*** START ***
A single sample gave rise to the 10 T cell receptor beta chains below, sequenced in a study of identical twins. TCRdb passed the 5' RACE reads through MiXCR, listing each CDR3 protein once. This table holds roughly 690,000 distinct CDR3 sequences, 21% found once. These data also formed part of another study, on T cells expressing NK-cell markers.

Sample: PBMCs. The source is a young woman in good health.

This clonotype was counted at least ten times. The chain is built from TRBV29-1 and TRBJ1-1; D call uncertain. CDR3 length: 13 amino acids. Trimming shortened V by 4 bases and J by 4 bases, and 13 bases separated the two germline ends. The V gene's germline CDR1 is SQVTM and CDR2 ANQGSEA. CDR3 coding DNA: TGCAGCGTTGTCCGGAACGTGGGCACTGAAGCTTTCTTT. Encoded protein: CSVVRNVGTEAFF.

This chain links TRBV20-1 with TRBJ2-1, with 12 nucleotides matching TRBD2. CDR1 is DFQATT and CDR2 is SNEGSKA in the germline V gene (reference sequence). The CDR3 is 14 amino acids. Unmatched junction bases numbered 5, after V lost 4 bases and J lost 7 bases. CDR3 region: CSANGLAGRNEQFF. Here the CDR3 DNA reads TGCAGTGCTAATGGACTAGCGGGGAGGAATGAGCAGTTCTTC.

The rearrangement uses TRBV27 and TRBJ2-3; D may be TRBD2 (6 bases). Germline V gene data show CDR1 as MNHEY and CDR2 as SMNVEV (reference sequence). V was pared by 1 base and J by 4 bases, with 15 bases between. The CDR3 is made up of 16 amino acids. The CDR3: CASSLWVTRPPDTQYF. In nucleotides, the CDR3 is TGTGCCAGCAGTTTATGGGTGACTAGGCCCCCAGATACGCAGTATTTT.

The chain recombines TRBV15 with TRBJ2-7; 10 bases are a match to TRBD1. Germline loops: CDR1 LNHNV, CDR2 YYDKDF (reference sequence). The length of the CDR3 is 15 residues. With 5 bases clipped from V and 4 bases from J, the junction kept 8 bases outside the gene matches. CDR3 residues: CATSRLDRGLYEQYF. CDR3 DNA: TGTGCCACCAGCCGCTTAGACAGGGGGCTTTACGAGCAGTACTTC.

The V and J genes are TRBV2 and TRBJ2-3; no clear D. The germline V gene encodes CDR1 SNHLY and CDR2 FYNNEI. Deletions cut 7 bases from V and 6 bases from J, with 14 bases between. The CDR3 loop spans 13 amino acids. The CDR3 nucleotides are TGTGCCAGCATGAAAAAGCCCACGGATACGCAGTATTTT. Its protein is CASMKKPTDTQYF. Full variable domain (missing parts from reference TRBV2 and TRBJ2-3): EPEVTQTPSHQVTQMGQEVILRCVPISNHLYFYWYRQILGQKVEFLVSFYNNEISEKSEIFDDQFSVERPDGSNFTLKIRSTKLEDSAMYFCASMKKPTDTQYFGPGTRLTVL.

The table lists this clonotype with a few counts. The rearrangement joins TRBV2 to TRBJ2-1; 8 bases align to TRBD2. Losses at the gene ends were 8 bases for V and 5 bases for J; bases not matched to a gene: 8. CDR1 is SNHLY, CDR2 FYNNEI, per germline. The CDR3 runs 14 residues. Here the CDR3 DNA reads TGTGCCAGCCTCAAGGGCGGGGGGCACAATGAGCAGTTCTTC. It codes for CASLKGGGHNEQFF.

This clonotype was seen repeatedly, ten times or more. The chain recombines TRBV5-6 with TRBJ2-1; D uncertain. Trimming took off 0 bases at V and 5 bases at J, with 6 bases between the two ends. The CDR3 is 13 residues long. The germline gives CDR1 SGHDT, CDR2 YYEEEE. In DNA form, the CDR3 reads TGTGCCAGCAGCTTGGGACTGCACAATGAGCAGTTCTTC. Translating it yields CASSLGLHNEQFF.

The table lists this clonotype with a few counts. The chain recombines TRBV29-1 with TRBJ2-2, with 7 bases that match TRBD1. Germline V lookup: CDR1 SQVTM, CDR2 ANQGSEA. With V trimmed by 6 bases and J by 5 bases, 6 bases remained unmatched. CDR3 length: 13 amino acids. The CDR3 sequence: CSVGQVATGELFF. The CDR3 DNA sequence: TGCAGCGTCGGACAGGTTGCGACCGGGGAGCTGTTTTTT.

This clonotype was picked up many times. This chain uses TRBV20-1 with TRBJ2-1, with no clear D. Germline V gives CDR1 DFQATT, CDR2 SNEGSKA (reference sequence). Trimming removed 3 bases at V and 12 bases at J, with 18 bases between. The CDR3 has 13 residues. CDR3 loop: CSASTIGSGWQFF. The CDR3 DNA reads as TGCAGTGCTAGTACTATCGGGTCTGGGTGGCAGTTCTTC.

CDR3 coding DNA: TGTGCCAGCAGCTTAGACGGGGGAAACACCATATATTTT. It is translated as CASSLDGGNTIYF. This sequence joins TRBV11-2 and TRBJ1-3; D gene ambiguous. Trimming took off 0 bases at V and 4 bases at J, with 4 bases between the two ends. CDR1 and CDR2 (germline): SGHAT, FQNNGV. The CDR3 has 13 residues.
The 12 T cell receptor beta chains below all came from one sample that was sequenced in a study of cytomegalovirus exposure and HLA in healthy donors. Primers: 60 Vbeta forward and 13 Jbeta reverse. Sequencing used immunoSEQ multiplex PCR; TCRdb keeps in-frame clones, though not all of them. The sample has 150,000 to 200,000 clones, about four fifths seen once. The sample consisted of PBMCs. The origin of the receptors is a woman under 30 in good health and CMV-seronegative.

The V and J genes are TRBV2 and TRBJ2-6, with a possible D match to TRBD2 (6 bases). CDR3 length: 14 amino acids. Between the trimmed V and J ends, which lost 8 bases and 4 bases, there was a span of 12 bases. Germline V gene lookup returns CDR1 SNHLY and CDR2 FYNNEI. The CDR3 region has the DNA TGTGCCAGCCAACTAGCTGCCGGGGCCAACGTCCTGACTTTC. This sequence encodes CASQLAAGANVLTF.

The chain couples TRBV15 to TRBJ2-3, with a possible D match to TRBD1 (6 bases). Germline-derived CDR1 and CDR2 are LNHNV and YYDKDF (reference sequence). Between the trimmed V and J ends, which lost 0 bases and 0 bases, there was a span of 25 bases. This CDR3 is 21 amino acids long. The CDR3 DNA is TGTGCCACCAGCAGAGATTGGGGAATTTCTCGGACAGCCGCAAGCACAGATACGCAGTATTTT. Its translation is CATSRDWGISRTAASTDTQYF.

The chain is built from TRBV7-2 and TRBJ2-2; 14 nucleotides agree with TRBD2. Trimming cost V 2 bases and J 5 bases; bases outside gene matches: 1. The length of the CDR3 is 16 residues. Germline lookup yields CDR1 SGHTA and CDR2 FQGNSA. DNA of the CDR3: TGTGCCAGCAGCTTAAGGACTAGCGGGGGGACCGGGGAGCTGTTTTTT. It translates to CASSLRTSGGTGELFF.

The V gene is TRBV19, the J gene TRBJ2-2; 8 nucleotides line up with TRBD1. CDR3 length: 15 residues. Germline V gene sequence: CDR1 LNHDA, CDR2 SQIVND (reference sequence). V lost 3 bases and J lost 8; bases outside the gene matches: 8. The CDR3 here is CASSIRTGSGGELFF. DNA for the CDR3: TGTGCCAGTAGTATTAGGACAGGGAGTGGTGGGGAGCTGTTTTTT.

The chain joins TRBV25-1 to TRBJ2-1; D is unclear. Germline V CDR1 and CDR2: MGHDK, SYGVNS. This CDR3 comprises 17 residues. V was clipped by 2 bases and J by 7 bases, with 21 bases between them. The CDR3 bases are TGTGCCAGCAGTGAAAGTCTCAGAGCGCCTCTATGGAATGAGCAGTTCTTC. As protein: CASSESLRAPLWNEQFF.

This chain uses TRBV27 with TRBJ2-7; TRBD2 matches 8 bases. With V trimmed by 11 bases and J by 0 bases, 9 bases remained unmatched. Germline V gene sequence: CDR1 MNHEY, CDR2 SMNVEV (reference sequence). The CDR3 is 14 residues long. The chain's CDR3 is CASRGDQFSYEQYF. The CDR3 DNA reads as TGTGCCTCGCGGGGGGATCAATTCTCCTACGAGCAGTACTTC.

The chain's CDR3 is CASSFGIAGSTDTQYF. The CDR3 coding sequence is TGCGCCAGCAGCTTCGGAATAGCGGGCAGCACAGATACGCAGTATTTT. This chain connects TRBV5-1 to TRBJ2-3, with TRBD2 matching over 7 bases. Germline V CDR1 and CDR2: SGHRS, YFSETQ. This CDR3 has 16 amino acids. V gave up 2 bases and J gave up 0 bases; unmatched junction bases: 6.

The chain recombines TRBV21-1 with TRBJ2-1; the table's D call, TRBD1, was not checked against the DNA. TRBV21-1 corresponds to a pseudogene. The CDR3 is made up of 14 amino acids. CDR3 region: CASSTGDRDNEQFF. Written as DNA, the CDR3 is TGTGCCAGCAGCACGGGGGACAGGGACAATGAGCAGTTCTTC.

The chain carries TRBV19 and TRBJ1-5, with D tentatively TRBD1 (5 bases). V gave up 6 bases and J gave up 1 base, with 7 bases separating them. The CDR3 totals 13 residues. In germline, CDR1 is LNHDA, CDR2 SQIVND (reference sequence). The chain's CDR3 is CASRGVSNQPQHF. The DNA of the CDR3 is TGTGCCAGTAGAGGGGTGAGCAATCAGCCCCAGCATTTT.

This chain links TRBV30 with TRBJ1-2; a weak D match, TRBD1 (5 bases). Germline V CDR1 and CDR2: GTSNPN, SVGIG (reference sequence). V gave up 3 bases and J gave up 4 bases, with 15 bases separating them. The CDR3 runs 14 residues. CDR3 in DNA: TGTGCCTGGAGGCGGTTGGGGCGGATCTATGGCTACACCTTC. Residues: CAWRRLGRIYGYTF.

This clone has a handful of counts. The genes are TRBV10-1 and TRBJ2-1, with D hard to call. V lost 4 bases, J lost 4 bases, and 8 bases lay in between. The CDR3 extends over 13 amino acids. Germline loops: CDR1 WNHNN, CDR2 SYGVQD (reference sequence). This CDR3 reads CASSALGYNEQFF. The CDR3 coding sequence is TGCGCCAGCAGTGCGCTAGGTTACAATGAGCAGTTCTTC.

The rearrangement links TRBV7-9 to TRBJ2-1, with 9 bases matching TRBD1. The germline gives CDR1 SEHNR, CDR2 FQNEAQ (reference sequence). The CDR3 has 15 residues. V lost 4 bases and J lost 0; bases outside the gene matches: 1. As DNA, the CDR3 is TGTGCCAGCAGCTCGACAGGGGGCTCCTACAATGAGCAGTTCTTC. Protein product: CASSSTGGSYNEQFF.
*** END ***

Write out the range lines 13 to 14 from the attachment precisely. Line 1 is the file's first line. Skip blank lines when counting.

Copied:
The 12 T cell receptor beta chains below all came from one sample that was sequenced in a study of cytomegalovirus exposure and HLA in healthy donors. Primers: 60 Vbeta forward and 13 Jbeta reverse. Sequencing used immunoSEQ multiplex PCR; TCRdb keeps in-frame clones, though not all of them. The sample has 150,000 to 200,000 clones, about four fifths seen once. The sample consisted of PBMCs. The origin of the receptors is a woman under 30 in good health and CMV-seronegative.

The V and J genes are TRBV2 and TRBJ2-6, with a possible D match to TRBD2 (6 bases). CDR3 length: 14 amino acids. Between the trimmed V and J ends, which lost 8 bases and 4 bases, there was a span of 12 bases. Germline V gene lookup returns CDR1 SNHLY and CDR2 FYNNEI. The CDR3 region has the DNA TGTGCCAGCCAACTAGCTGCCGGGGCCAACGTCCTGACTTTC. This sequence encodes CASQLAAGANVLTF.